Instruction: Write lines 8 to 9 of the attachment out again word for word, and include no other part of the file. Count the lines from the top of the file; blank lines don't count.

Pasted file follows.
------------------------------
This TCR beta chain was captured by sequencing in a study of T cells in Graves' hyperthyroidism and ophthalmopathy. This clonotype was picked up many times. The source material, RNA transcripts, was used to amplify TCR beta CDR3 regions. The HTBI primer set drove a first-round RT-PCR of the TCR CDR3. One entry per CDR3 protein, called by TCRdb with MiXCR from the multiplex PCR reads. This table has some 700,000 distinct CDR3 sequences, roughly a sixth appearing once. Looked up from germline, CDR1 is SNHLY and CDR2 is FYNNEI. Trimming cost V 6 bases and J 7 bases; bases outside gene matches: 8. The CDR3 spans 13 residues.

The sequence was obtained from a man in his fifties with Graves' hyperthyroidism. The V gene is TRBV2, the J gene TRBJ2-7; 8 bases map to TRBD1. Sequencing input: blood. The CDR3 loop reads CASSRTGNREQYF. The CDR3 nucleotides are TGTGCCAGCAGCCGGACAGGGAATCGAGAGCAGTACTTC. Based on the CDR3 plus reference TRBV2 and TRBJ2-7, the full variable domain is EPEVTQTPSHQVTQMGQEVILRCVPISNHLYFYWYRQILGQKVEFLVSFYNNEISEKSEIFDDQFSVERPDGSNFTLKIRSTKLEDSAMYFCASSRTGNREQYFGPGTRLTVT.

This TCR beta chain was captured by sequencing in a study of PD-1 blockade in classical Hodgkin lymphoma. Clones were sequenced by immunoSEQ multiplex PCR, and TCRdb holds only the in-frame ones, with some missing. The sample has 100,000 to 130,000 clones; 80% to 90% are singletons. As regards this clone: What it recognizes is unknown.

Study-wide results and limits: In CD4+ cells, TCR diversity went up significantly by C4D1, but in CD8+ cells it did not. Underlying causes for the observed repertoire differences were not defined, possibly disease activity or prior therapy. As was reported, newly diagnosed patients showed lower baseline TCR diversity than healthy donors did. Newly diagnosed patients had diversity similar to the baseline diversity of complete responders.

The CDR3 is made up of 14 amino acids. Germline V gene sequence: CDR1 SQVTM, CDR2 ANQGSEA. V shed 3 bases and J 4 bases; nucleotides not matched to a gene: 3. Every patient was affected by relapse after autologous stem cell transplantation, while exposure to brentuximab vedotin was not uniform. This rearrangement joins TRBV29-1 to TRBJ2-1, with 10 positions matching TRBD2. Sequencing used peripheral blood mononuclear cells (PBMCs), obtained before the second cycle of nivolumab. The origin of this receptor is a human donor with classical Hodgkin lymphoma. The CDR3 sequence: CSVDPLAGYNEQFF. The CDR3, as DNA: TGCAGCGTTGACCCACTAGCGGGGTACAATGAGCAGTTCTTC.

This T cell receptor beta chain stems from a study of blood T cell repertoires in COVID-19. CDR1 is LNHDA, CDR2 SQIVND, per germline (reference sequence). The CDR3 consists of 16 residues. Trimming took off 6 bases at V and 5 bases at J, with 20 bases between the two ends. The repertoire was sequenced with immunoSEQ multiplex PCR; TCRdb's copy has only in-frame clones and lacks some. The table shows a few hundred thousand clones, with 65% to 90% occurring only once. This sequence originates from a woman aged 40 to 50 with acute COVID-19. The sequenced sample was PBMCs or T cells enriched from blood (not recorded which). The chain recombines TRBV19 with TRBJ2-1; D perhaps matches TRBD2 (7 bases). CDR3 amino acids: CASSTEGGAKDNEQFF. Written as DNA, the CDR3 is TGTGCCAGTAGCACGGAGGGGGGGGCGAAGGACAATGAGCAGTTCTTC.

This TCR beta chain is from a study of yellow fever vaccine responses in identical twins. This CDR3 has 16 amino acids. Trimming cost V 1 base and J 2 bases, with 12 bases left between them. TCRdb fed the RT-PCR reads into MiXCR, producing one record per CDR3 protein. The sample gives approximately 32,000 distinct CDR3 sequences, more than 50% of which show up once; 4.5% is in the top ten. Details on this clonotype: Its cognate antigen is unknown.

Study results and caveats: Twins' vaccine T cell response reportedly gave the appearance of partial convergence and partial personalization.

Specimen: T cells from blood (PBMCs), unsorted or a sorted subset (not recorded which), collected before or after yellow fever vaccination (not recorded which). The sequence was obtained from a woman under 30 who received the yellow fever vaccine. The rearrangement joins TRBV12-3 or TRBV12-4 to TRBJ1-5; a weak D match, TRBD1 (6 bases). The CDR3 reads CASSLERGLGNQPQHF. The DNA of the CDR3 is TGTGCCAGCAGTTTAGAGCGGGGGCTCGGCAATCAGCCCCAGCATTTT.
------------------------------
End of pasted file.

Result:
Study results and caveats: Twins' vaccine T cell response reportedly gave the appearance of partial convergence and partial personalization.

Specimen: T cells from blood (PBMCs), unsorted or a sorted subset (not recorded which), collected before or after yellow fever vaccination (not recorded which). The sequence was obtained from a woman under 30 who received the yellow fever vaccine. The rearrangement joins TRBV12-3 or TRBV12-4 to TRBJ1-5; a weak D match, TRBD1 (6 bases). The CDR3 reads CASSLERGLGNQPQHF. The DNA of the CDR3 is TGTGCCAGCAGTTTAGAGCGGGGGCTCGGCAATCAGCCCCAGCATTTT.